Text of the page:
It took two years, but Terry Childs, former network administrator for the city of San Francisco, has finally been convicted of one felony count of computer tampering.

In 2008, Childs changed the system's router passwords and then for more than a week refused to give them to anyone, even after being arrested. He finally revealed them to San Francisco Mayor Gavin Newsom, and was charged with four felony counts, basically of variations on hacking.

Last, August, San Francisco Superior Court judge Kevin McCarthy dropped three of the four charges, related to his attaching three modems to the network. The charge associated with his refusing to reveal the passwords stayed.

This week, after three days of deliberation, Childs was found guilty of the charge and is now facing from two to five years in prison, according to an article in the San Jose Mercury News. Sentencing is scheduled for June 14.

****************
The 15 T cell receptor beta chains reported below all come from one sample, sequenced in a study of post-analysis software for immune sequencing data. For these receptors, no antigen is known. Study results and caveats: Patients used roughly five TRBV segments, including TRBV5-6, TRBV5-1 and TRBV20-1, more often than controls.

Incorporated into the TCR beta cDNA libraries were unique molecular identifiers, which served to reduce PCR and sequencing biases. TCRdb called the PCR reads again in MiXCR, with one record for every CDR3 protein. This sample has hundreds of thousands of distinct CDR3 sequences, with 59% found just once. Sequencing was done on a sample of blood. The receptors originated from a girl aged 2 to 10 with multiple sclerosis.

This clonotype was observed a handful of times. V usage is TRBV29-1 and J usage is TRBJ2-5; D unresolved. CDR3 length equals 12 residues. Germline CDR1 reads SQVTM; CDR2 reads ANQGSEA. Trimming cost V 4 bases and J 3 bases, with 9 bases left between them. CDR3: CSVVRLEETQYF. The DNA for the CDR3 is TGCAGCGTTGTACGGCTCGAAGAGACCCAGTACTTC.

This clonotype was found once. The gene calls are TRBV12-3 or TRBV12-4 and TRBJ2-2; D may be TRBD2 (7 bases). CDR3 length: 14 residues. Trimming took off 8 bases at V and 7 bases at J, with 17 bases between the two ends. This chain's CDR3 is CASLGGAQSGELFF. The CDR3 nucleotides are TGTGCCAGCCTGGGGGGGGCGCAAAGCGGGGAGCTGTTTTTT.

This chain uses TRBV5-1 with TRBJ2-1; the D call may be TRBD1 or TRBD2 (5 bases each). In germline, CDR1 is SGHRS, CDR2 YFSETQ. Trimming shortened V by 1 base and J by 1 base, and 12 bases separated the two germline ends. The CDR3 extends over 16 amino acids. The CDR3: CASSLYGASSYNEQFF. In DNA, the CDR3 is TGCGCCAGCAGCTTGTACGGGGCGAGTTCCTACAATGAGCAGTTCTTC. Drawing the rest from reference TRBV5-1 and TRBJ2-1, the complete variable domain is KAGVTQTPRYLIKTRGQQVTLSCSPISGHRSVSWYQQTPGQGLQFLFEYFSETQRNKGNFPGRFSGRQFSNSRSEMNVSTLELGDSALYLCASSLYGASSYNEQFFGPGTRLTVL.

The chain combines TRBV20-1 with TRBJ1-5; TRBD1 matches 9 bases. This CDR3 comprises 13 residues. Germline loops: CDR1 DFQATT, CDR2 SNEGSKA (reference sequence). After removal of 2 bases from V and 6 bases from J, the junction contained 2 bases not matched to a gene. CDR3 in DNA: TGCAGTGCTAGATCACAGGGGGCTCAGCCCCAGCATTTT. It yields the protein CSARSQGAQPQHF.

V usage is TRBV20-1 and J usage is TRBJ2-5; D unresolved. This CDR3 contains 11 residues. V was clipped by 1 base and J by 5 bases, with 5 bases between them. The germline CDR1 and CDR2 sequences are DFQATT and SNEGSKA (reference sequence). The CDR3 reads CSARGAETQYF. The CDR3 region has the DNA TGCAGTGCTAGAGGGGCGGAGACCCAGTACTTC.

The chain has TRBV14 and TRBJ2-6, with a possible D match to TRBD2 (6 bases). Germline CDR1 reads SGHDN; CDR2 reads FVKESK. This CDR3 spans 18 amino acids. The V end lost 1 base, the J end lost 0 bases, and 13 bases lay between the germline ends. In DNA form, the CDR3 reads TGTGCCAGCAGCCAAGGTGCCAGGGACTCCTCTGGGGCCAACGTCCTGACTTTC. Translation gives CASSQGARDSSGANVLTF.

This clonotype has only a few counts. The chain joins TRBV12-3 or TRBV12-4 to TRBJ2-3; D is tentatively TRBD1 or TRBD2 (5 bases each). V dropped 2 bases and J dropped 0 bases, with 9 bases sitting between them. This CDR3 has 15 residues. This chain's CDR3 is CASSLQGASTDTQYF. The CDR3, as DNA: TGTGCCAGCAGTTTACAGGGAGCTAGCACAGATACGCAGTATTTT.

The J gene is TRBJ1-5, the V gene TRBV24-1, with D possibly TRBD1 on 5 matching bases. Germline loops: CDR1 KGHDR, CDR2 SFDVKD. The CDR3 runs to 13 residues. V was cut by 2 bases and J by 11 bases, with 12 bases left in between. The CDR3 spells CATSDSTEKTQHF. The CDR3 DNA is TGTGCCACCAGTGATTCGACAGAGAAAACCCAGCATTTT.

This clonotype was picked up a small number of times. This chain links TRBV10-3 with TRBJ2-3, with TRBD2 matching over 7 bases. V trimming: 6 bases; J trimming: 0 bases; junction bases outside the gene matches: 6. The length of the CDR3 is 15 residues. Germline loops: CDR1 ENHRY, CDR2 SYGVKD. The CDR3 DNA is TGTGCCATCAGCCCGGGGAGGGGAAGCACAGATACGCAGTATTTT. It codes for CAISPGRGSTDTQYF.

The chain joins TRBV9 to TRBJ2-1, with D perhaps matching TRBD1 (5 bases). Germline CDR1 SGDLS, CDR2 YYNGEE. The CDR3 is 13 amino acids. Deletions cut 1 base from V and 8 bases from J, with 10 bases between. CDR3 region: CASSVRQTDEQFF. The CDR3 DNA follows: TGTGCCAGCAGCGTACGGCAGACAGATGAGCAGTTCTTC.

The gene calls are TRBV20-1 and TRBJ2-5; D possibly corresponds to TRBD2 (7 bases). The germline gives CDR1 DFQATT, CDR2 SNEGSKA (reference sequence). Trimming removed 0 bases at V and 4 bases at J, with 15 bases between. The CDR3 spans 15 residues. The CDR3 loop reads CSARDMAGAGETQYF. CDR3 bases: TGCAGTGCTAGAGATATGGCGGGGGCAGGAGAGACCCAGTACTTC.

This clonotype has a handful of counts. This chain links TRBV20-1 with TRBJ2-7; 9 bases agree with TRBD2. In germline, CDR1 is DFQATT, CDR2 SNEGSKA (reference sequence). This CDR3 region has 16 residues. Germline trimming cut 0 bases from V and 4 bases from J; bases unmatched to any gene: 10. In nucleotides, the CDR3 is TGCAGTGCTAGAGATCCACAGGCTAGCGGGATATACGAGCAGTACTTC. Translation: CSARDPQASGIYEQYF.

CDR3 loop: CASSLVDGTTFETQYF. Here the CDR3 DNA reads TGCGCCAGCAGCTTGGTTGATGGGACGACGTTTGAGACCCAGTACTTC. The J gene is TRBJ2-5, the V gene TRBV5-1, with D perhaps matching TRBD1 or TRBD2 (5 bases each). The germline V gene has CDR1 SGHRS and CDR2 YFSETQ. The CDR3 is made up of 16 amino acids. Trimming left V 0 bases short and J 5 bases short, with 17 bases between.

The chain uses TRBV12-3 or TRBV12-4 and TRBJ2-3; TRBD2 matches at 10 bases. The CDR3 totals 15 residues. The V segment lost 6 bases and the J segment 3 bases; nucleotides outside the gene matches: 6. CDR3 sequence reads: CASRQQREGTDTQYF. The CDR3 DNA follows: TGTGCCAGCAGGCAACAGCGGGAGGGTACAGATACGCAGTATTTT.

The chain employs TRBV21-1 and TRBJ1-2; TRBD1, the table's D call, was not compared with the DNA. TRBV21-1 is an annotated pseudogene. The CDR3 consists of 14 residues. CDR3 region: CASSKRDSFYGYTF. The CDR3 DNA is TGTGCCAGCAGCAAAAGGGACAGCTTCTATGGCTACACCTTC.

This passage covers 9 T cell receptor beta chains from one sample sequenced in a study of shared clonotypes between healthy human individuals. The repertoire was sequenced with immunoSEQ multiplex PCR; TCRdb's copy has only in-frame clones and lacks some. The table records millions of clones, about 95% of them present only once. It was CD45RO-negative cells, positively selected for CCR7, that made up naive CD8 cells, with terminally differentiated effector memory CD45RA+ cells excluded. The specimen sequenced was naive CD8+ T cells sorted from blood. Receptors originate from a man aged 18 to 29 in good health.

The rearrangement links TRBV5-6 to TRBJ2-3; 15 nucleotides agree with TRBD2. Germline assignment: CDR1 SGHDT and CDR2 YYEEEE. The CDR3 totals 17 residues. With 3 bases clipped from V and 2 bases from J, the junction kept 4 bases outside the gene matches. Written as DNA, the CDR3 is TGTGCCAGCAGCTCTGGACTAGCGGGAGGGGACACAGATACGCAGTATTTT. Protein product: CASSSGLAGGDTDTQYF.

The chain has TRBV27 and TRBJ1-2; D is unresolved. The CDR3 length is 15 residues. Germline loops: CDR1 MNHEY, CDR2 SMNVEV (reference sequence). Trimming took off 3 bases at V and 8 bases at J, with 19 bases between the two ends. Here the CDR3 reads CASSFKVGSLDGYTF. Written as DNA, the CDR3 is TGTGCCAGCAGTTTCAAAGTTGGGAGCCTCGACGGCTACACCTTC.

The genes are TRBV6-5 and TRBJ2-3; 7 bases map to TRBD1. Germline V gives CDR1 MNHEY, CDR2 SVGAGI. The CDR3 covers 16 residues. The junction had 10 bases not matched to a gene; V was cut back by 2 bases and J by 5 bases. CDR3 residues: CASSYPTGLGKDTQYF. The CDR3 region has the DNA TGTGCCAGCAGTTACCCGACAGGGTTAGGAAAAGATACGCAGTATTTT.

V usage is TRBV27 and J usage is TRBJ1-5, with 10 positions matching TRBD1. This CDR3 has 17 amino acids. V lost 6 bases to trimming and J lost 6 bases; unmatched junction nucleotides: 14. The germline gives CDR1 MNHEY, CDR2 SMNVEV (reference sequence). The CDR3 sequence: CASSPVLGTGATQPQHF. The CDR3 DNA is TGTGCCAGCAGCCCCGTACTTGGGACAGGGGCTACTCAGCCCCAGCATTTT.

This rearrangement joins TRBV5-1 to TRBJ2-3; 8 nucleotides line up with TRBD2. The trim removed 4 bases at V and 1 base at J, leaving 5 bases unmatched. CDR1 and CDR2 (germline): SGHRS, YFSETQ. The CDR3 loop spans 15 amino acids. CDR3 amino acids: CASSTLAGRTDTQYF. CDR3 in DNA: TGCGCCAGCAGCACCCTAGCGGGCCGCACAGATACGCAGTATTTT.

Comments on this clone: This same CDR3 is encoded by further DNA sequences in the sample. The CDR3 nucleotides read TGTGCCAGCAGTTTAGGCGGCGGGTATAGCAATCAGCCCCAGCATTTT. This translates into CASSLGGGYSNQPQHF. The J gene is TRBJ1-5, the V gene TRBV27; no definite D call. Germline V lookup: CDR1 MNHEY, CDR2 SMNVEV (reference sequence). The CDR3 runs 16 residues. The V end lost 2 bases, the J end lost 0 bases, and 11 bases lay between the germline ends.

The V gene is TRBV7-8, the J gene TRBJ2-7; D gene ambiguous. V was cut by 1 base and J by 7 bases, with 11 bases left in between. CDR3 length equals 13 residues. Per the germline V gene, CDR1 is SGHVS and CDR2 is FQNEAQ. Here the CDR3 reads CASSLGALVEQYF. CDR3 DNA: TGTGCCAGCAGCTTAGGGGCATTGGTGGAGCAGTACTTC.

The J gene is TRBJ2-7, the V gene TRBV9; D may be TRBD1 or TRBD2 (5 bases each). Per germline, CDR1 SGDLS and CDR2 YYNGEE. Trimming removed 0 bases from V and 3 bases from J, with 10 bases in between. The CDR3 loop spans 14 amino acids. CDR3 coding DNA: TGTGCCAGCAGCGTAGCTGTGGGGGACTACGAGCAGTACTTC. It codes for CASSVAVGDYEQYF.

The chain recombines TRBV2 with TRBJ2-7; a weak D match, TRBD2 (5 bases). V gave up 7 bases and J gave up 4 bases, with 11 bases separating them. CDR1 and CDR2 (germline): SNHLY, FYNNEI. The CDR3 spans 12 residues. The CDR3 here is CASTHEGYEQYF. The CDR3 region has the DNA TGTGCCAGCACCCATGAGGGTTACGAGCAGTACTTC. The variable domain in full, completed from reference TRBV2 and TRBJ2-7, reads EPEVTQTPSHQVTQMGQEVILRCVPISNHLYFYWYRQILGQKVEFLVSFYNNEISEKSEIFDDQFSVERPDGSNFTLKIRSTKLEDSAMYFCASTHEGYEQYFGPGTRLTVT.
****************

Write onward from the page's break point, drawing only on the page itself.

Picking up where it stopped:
Because the crime cost more than $200,000, Childs is eligible for the full five-year penalty, according to an article in the San Francisco Chronicle.

However, the article continued, it is expected that Childs will receive credit for the two years he has already served, and is likely to receive only a few more additional months.

Jurors included a network engineer, who was quoted criticizing the city for ineffective management. The jury also deadlocked until one juror was removed for an undisclosed reason.

Childs' attorney contended that the reason he refused to turn over the passwords was because his bosses were asking him to do so over an unsecure phone line.

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